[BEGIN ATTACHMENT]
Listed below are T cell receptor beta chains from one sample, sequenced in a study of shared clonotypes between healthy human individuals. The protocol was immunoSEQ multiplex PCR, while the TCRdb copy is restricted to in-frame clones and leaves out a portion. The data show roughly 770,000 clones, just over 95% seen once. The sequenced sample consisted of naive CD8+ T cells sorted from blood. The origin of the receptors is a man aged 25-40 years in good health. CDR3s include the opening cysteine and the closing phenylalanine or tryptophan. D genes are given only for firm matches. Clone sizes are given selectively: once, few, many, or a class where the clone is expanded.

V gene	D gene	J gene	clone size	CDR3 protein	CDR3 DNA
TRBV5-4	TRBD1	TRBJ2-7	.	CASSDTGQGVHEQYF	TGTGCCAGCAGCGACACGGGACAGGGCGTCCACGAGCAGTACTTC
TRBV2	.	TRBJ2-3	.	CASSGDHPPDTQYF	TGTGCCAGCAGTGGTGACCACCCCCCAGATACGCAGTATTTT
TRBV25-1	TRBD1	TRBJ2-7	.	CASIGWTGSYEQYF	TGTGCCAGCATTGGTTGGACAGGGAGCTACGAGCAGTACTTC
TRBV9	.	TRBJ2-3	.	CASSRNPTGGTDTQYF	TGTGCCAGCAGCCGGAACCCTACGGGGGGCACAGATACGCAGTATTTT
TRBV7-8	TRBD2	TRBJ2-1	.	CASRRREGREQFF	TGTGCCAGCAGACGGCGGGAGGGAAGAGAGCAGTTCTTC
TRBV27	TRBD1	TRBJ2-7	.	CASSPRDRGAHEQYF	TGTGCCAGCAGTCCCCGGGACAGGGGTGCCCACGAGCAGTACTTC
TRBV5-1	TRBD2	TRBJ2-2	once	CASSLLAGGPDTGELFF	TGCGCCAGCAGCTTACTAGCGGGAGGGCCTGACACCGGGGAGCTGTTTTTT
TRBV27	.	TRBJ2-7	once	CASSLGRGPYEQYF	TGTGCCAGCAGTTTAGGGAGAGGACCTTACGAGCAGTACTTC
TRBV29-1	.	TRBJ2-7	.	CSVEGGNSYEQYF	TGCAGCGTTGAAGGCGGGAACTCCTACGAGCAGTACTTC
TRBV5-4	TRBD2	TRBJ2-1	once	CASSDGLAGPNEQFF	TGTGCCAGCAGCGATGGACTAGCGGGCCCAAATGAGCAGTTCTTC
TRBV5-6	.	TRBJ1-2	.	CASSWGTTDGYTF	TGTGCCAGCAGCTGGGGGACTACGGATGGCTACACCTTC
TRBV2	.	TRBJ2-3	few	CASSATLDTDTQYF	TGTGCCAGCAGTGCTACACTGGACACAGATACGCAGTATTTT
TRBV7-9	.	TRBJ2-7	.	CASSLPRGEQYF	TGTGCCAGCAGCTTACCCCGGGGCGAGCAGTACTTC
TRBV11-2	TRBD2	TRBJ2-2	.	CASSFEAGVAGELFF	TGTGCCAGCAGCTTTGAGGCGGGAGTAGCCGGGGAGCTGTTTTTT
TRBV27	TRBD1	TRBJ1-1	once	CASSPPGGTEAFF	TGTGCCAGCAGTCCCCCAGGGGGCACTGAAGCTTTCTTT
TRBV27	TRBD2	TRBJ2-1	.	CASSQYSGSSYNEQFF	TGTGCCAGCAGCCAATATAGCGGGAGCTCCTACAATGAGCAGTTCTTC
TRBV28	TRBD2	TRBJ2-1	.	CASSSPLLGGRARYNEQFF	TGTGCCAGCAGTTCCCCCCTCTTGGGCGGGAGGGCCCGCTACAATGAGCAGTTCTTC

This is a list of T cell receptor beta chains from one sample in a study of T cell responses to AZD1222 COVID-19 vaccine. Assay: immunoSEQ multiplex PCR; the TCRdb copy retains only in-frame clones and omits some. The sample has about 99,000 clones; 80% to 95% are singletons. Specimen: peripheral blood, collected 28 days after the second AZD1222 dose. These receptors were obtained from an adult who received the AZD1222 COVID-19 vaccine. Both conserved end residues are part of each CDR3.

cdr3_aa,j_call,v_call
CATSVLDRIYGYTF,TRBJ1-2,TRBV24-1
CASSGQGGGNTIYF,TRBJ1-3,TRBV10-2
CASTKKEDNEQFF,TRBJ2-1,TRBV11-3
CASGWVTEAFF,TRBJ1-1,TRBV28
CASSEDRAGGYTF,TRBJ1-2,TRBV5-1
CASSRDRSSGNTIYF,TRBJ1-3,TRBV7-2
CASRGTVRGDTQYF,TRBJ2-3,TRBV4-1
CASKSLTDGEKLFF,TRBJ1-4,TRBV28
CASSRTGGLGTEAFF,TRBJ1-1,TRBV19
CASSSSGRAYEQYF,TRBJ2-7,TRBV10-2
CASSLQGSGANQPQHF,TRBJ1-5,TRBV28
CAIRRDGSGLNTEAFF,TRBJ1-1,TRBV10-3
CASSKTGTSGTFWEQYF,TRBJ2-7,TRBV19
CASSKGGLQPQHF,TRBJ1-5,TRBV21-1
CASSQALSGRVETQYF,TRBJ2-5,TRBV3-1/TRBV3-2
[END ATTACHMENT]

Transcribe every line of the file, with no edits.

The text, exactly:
Listed below are T cell receptor beta chains from one sample, sequenced in a study of shared clonotypes between healthy human individuals. The protocol was immunoSEQ multiplex PCR, while the TCRdb copy is restricted to in-frame clones and leaves out a portion. The data show roughly 770,000 clones, just over 95% seen once. The sequenced sample consisted of naive CD8+ T cells sorted from blood. The origin of the receptors is a man aged 25-40 years in good health. CDR3s include the opening cysteine and the closing phenylalanine or tryptophan. D genes are given only for firm matches. Clone sizes are given selectively: once, few, many, or a class where the clone is expanded.

V gene	D gene	J gene	clone size	CDR3 protein	CDR3 DNA
TRBV5-4	TRBD1	TRBJ2-7	.	CASSDTGQGVHEQYF	TGTGCCAGCAGCGACACGGGACAGGGCGTCCACGAGCAGTACTTC
TRBV2	.	TRBJ2-3	.	CASSGDHPPDTQYF	TGTGCCAGCAGTGGTGACCACCCCCCAGATACGCAGTATTTT
TRBV25-1	TRBD1	TRBJ2-7	.	CASIGWTGSYEQYF	TGTGCCAGCATTGGTTGGACAGGGAGCTACGAGCAGTACTTC
TRBV9	.	TRBJ2-3	.	CASSRNPTGGTDTQYF	TGTGCCAGCAGCCGGAACCCTACGGGGGGCACAGATACGCAGTATTTT
TRBV7-8	TRBD2	TRBJ2-1	.	CASRRREGREQFF	TGTGCCAGCAGACGGCGGGAGGGAAGAGAGCAGTTCTTC
TRBV27	TRBD1	TRBJ2-7	.	CASSPRDRGAHEQYF	TGTGCCAGCAGTCCCCGGGACAGGGGTGCCCACGAGCAGTACTTC
TRBV5-1	TRBD2	TRBJ2-2	once	CASSLLAGGPDTGELFF	TGCGCCAGCAGCTTACTAGCGGGAGGGCCTGACACCGGGGAGCTGTTTTTT
TRBV27	.	TRBJ2-7	once	CASSLGRGPYEQYF	TGTGCCAGCAGTTTAGGGAGAGGACCTTACGAGCAGTACTTC
TRBV29-1	.	TRBJ2-7	.	CSVEGGNSYEQYF	TGCAGCGTTGAAGGCGGGAACTCCTACGAGCAGTACTTC
TRBV5-4	TRBD2	TRBJ2-1	once	CASSDGLAGPNEQFF	TGTGCCAGCAGCGATGGACTAGCGGGCCCAAATGAGCAGTTCTTC
TRBV5-6	.	TRBJ1-2	.	CASSWGTTDGYTF	TGTGCCAGCAGCTGGGGGACTACGGATGGCTACACCTTC
TRBV2	.	TRBJ2-3	few	CASSATLDTDTQYF	TGTGCCAGCAGTGCTACACTGGACACAGATACGCAGTATTTT
TRBV7-9	.	TRBJ2-7	.	CASSLPRGEQYF	TGTGCCAGCAGCTTACCCCGGGGCGAGCAGTACTTC
TRBV11-2	TRBD2	TRBJ2-2	.	CASSFEAGVAGELFF	TGTGCCAGCAGCTTTGAGGCGGGAGTAGCCGGGGAGCTGTTTTTT
TRBV27	TRBD1	TRBJ1-1	once	CASSPPGGTEAFF	TGTGCCAGCAGTCCCCCAGGGGGCACTGAAGCTTTCTTT
TRBV27	TRBD2	TRBJ2-1	.	CASSQYSGSSYNEQFF	TGTGCCAGCAGCCAATATAGCGGGAGCTCCTACAATGAGCAGTTCTTC
TRBV28	TRBD2	TRBJ2-1	.	CASSSPLLGGRARYNEQFF	TGTGCCAGCAGTTCCCCCCTCTTGGGCGGGAGGGCCCGCTACAATGAGCAGTTCTTC

This is a list of T cell receptor beta chains from one sample in a study of T cell responses to AZD1222 COVID-19 vaccine. Assay: immunoSEQ multiplex PCR; the TCRdb copy retains only in-frame clones and omits some. The sample has about 99,000 clones; 80% to 95% are singletons. Specimen: peripheral blood, collected 28 days after the second AZD1222 dose. These receptors were obtained from an adult who received the AZD1222 COVID-19 vaccine. Both conserved end residues are part of each CDR3.

cdr3_aa,j_call,v_call
CATSVLDRIYGYTF,TRBJ1-2,TRBV24-1
CASSGQGGGNTIYF,TRBJ1-3,TRBV10-2
CASTKKEDNEQFF,TRBJ2-1,TRBV11-3
CASGWVTEAFF,TRBJ1-1,TRBV28
CASSEDRAGGYTF,TRBJ1-2,TRBV5-1
CASSRDRSSGNTIYF,TRBJ1-3,TRBV7-2
CASRGTVRGDTQYF,TRBJ2-3,TRBV4-1
CASKSLTDGEKLFF,TRBJ1-4,TRBV28
CASSRTGGLGTEAFF,TRBJ1-1,TRBV19
CASSSSGRAYEQYF,TRBJ2-7,TRBV10-2
CASSLQGSGANQPQHF,TRBJ1-5,TRBV28
CAIRRDGSGLNTEAFF,TRBJ1-1,TRBV10-3
CASSKTGTSGTFWEQYF,TRBJ2-7,TRBV19
CASSKGGLQPQHF,TRBJ1-5,TRBV21-1
CASSQALSGRVETQYF,TRBJ2-5,TRBV3-1/TRBV3-2